Good morning everyone, are you all doing Ok? Before I continue with today’s post, I just want to take a moment to say Happy Anniversary to my wonderful parents, I can’t believe it’s been 25 years since they said ‘I Do’ to one another, they’ve been put through some tough obstacles throughout the years and are still facing challenges today, but they get through it together, and seeing them be there for one another and witnessing the love thats shown between them gives me hope for the future! Other than that, nothing else exciting has happened, we’re still in the process of moving, but its a very lengthy process, so its still a waiting game.
On with today’s blog topic… We’ve all heard the phrase “A picture is worth a thousand words,” right? Well, someone has to actually take those pictures—and that’s where photographers come in. Many things are superfluous, but there are several camera accessories that are actually quite crucial for the keen photographer and can make your photographic life much easier.
Whether you’re an experienced photographer or a newbie with the camera, having a list of essentials in your pack or bag at all times is a good idea. Being prepared means missing fewer shots, improving those you get, and enjoying yourself more. With that in mind, here is a list of 15 items I’ve put together that every photographer should have in their bag.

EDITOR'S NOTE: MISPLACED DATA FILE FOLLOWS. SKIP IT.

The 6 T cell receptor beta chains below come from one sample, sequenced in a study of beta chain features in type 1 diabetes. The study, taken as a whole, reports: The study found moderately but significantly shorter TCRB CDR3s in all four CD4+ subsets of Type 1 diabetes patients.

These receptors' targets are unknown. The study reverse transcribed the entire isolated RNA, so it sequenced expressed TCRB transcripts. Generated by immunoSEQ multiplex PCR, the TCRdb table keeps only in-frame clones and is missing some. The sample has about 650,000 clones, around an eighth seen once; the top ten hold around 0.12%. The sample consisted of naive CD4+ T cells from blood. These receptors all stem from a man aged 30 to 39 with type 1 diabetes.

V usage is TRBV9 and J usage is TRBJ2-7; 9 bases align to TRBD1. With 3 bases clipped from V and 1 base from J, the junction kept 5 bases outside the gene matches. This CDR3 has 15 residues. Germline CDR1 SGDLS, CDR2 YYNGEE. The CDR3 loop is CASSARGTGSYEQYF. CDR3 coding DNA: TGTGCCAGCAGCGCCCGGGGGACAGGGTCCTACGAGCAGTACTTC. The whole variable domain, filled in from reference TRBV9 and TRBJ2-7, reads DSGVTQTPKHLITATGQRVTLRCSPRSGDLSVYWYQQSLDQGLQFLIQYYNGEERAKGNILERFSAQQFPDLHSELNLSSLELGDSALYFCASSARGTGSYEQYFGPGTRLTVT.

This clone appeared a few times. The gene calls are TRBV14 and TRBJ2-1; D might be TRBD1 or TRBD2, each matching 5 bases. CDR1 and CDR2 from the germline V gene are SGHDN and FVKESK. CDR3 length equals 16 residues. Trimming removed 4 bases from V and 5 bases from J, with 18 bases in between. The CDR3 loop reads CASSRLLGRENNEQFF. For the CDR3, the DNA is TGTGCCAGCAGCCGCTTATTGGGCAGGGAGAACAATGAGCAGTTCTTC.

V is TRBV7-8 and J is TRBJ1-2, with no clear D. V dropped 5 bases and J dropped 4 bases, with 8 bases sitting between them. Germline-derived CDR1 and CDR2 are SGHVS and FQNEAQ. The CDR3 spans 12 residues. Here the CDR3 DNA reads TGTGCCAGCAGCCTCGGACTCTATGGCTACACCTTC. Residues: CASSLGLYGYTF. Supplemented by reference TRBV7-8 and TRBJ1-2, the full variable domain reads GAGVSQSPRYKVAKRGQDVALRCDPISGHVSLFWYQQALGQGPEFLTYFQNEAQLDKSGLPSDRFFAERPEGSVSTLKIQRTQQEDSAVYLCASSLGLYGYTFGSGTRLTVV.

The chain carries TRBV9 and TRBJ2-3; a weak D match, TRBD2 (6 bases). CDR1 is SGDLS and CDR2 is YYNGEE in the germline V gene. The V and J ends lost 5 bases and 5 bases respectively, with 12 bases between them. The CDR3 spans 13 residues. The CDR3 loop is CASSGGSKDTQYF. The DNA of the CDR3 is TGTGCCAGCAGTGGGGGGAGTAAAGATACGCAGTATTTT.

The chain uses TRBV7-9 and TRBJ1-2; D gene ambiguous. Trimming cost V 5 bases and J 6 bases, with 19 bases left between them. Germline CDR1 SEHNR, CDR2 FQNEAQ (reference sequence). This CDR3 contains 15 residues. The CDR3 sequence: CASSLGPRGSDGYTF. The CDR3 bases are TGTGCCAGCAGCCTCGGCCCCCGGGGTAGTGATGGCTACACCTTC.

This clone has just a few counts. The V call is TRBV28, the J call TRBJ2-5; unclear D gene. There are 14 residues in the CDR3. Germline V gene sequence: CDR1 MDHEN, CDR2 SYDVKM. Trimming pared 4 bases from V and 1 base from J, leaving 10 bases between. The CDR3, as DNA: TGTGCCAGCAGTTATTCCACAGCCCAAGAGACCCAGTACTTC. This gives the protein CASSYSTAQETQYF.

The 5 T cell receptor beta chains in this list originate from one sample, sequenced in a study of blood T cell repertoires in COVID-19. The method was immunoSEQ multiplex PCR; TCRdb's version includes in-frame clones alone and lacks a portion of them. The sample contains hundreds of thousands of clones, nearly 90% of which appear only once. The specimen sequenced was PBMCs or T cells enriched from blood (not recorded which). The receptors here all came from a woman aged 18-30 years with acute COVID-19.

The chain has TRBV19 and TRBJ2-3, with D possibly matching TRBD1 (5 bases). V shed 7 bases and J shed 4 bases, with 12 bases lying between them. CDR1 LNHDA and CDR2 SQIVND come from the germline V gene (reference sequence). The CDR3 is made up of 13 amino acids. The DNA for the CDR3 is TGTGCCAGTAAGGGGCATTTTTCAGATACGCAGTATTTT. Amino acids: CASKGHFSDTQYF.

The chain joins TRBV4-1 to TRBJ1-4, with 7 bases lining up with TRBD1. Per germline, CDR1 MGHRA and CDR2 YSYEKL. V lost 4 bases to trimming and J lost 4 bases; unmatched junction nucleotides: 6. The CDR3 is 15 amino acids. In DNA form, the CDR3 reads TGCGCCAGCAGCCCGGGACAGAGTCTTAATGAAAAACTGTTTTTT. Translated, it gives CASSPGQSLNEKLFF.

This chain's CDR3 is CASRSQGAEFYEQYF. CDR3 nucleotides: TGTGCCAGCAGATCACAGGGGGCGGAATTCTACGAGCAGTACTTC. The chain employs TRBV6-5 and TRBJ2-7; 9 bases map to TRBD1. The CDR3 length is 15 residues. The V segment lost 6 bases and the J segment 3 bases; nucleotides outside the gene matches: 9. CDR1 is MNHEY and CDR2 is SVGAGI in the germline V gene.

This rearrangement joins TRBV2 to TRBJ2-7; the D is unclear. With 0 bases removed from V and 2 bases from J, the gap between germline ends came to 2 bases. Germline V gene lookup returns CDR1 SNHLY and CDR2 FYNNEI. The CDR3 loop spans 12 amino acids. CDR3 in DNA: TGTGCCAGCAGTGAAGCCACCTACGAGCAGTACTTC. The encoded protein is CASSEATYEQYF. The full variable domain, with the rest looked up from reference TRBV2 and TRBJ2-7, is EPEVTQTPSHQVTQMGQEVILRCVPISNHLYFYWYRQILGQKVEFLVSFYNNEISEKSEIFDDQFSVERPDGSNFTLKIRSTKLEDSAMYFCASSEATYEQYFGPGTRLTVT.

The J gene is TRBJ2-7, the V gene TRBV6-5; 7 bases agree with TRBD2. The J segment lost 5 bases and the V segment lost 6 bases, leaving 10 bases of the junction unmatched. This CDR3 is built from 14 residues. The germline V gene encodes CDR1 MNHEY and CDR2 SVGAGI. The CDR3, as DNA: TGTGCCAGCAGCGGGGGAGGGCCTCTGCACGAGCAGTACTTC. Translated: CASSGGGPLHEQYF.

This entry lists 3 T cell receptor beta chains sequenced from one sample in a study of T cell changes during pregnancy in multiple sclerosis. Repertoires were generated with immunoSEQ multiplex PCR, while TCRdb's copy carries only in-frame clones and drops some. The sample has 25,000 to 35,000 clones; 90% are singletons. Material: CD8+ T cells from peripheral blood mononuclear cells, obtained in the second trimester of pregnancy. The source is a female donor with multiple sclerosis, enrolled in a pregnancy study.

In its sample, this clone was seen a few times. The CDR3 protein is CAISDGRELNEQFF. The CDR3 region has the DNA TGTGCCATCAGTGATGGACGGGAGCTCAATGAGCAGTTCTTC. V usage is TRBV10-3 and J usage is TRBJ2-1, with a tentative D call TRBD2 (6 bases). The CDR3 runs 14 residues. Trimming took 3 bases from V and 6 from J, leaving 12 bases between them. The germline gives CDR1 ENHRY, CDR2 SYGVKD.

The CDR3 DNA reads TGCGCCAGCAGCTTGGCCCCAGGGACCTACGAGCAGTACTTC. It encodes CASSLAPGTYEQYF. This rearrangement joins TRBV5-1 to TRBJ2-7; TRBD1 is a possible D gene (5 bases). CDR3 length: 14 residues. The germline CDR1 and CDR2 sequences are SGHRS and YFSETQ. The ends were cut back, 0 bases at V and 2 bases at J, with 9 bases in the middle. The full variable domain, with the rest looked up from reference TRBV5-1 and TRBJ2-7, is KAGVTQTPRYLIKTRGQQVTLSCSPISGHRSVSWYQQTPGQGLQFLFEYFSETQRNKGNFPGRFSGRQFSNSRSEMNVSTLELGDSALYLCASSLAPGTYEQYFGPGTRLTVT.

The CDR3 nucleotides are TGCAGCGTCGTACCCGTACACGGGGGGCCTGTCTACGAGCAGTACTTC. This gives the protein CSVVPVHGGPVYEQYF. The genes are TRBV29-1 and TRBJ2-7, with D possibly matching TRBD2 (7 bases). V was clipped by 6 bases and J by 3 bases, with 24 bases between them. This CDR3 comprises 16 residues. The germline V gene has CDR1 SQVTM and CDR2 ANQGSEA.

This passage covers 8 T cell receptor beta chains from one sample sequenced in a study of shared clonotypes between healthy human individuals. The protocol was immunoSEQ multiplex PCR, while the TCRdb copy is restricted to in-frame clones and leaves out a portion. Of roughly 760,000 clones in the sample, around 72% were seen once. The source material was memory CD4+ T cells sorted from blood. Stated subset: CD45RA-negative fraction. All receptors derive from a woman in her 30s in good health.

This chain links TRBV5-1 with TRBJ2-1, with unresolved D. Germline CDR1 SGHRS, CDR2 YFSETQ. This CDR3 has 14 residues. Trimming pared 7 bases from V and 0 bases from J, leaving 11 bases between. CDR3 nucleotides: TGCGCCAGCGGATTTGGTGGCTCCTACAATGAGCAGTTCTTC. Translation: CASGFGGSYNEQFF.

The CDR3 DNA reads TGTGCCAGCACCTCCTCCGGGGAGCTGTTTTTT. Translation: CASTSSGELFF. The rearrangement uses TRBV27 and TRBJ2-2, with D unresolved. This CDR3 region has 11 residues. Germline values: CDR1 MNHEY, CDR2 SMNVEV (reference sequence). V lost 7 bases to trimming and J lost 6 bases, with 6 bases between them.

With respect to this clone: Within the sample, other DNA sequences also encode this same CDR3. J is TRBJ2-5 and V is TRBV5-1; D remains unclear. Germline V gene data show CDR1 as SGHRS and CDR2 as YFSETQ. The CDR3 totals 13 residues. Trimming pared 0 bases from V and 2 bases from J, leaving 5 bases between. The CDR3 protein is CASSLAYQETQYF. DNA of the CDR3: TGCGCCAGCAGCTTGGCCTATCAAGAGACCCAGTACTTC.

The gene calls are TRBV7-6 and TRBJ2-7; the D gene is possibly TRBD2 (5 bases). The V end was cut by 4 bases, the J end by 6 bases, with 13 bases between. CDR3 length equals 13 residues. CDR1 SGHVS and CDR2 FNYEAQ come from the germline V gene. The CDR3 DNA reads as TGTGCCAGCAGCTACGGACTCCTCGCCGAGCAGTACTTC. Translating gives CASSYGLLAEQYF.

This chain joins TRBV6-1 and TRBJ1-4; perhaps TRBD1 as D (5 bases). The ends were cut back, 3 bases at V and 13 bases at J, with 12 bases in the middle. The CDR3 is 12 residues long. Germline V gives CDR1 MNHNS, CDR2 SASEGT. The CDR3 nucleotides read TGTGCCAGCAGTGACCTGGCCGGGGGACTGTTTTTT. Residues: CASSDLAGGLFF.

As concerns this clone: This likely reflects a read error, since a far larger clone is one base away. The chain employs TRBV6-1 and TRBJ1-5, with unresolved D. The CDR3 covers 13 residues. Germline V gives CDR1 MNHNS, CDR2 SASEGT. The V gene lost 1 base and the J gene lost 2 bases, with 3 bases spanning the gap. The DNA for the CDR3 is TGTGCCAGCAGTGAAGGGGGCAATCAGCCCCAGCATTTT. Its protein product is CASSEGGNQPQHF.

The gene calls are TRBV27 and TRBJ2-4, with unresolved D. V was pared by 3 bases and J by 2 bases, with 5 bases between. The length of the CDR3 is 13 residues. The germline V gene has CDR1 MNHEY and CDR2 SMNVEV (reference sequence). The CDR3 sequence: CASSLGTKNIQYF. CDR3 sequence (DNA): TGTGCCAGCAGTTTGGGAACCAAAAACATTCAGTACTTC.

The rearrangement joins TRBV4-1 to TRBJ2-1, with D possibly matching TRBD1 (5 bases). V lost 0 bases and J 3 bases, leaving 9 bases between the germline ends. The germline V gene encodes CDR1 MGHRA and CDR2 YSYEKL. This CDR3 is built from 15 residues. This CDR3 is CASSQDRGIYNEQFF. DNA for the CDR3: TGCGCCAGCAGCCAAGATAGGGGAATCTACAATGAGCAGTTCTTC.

1. Lens Cleaning Kit
An immediate must-have after you buy your camera and lens is a cleaning kit. You want to keep your gear as clean, shiny, and polished as it is right out of the box. Dust specks, spots, and smudges happen, but they’re a pain to deal with in post-processing. It’s far better to reduce or eliminate them by carrying a lens cleaning kit in your bag. To clean your lens from any dust or fingerprints you should get a micro-fiber cloth. This inexpensive piece of material can save your very expensive gear from getting scratches.
2. Memory Card
Another immediate purchase after the camera is a memory card. Memory cards store photos and lets you transfer them from your camera to your computer, and the more you get into photography, the more memory cards you’ll need! Get a memory card that can hold plenty of photos — ideally well over 1000 photos, if not more. Find a memory card that’s at least 16 GB, ideally, one that has 32 GB, 64 GB or more, depending on the size of the images your camera delivers, and the kind of photography you do. For example, if you’re into sports photography, you’ll probably often shoot in burst mode, and that goes through the storage space very quickly. When buying memory cards, you need to make sure you take into consideration the format, the speed, and the capacity.